I think that you likely have no remedy. Did the city even put up the fence? If it is not a city fence, no way on earth is it their problem. If it is their fence, I think you still have a problem. You would have to show that the fence fell down as a result the city's negligence. I do not know if that it is the case here. I would think that the fence has to be erected so that it can sustain some wind, but I do not know what the reasonable expectation of wind resistance would be. I do not think it would be reasonable to expect it to withstand hurricane force winds, for example.

I predict the city will tell you to pound sand. They will do this because they think they are not responsible and that you will not sue. They are probably right on both scores.
posted by Tanizaki at 8:57 AM on June 14, 2013 [5 favorites]


Best answer: I don't think you'll win in court either but there is world class pun potential when the city attorney stands up and says "John Q Attorney, for the de-fence".
posted by dr_dank at 9:17 AM on June 14, 2013 [35 favorites]


What sounds easier to you?

- Chalk it up to a loss, go to Century 21 or Paragon or wherever for a new jacket. Problem solved!

- Find the correct city department to lodge a complaint with. Hope they actually pick up the phone and don't laugh and hang up on you. Obtain and fill out a pile of paperwork (likely either from a not user friendly website or an office you have to visit in person). File it properly, which will likely require a personal day from work to get it all notarized and present it in person at the correct office which will certainly not have weekend hours. Hope that something eventually comes of all this. Six months from now, get a check for the $200 or however much your jacket cost. Add to this that you also still have to go buy a new jacket. Problem maybe solved?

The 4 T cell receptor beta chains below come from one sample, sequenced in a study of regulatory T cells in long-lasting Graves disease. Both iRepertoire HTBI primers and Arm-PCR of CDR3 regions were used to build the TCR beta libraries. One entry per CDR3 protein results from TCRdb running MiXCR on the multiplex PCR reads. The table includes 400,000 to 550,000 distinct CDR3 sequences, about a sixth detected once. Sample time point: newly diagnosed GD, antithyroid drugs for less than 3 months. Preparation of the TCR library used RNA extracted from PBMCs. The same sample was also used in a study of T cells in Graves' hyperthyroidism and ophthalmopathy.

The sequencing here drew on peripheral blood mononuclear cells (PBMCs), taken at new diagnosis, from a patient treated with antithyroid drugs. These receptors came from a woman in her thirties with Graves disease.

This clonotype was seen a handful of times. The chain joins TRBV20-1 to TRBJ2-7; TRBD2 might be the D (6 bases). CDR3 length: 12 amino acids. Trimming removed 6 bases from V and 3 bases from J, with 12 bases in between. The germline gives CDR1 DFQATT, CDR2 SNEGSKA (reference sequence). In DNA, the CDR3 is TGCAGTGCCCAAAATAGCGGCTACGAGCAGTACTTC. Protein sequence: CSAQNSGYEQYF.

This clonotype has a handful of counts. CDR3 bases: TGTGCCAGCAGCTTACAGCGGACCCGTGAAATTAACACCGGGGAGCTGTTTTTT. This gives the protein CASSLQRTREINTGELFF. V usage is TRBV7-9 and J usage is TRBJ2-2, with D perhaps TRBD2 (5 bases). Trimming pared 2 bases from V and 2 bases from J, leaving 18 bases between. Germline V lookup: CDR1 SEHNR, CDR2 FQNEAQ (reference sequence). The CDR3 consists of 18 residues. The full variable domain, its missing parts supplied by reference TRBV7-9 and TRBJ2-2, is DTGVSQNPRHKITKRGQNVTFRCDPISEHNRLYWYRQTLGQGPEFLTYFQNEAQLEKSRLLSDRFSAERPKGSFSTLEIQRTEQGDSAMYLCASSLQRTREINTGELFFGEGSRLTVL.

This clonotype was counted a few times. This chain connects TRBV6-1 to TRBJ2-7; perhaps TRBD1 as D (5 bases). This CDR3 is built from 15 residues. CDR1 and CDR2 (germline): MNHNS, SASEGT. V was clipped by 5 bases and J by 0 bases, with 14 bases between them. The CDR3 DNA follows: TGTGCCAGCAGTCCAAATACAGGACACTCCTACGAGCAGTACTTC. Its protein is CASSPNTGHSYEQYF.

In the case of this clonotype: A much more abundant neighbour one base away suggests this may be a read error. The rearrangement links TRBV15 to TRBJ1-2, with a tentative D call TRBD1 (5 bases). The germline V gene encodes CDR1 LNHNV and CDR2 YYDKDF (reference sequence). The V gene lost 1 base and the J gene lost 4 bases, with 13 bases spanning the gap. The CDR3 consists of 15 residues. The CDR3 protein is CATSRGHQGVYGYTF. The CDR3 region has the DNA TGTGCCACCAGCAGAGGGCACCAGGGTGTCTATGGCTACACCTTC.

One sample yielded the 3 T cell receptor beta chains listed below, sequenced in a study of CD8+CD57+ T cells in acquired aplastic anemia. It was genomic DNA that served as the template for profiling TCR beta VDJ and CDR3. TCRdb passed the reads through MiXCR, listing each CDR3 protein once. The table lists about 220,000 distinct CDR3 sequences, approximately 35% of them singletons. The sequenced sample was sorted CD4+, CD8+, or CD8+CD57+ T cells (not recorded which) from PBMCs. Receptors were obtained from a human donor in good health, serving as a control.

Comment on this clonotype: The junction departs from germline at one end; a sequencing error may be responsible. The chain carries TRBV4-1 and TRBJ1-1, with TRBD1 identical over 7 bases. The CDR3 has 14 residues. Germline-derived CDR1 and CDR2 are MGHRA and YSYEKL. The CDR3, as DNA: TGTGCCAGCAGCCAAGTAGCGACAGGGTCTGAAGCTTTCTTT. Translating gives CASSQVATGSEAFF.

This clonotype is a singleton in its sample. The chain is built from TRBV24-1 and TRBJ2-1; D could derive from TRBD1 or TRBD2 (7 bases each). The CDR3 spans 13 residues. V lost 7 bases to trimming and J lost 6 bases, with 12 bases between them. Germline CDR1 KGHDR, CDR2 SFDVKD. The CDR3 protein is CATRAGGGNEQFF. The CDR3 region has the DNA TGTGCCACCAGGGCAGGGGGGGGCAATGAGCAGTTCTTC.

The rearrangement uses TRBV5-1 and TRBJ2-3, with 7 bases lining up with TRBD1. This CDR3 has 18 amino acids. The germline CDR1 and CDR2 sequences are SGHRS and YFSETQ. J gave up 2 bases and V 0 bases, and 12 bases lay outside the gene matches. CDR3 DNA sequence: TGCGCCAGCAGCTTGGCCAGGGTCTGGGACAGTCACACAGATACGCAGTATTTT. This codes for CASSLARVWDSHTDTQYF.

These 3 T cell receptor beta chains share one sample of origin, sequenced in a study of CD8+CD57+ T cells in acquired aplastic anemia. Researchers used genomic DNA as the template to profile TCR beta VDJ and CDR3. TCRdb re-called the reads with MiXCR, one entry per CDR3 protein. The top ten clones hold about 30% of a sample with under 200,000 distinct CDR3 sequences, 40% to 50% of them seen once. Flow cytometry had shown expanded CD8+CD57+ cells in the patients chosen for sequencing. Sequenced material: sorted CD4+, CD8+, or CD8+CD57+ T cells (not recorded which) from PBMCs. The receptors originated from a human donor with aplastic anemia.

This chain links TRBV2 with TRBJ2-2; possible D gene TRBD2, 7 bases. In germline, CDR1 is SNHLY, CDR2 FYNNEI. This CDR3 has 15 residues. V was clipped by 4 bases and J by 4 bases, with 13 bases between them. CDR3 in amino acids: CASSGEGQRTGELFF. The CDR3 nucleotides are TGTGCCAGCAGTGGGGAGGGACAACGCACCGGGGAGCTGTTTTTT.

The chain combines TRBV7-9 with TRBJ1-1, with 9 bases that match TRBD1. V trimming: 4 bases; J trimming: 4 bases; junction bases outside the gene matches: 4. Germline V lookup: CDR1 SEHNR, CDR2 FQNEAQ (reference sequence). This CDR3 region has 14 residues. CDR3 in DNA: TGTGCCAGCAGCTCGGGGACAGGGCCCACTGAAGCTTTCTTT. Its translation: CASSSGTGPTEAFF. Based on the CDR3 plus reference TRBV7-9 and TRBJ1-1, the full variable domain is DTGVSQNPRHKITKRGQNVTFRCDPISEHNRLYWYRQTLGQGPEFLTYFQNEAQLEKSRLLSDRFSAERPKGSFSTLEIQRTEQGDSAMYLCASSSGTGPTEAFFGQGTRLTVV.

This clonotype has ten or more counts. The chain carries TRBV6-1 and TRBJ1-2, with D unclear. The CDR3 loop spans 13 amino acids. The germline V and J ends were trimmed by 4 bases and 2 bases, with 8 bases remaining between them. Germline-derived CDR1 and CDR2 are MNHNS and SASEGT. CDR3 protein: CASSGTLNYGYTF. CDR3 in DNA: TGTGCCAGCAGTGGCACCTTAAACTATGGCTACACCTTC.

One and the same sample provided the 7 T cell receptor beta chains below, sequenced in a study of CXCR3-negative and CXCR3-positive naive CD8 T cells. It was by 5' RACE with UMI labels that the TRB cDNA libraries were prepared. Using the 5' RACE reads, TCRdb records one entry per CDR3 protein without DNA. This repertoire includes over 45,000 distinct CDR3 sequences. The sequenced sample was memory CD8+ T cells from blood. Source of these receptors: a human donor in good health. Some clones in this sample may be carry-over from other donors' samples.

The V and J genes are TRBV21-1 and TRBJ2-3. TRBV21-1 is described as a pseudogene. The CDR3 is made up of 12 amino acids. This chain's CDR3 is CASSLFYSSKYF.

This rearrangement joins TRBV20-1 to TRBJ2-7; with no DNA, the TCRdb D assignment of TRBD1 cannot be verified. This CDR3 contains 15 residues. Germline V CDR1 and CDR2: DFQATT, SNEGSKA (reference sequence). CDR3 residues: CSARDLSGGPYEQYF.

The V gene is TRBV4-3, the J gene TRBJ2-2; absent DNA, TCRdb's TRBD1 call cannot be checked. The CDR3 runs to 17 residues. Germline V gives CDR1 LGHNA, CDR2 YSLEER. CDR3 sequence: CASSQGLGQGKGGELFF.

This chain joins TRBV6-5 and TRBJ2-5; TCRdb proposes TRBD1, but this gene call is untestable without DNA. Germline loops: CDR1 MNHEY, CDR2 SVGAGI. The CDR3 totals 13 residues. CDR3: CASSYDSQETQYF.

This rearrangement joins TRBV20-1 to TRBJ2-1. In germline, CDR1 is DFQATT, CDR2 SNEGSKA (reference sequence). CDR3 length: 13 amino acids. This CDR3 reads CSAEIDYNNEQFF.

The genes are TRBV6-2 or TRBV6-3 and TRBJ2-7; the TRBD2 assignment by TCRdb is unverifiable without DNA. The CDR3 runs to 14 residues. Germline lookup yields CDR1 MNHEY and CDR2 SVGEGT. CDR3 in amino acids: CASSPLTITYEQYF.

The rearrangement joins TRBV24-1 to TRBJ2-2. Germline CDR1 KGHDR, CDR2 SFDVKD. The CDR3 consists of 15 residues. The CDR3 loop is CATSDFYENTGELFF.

I guess it depends how much you enjoy red tape and city bureaucracy.
posted by Sara C. at 9:51 AM on June 14, 2013 [3 favorites]


Also, I'll second that said fence might not be city property, anyway, and you might do a bunch of red tape only to find out that you're barking up the wrong tree and now you have to sue some contractor. Which will require a lawyer.
posted by Sara C. at 9:52 AM on June 14, 2013


Please don't give up just because something might be difficult or impossible.
posted by amtho at 10:04 AM on June 14, 2013 [3 favorites]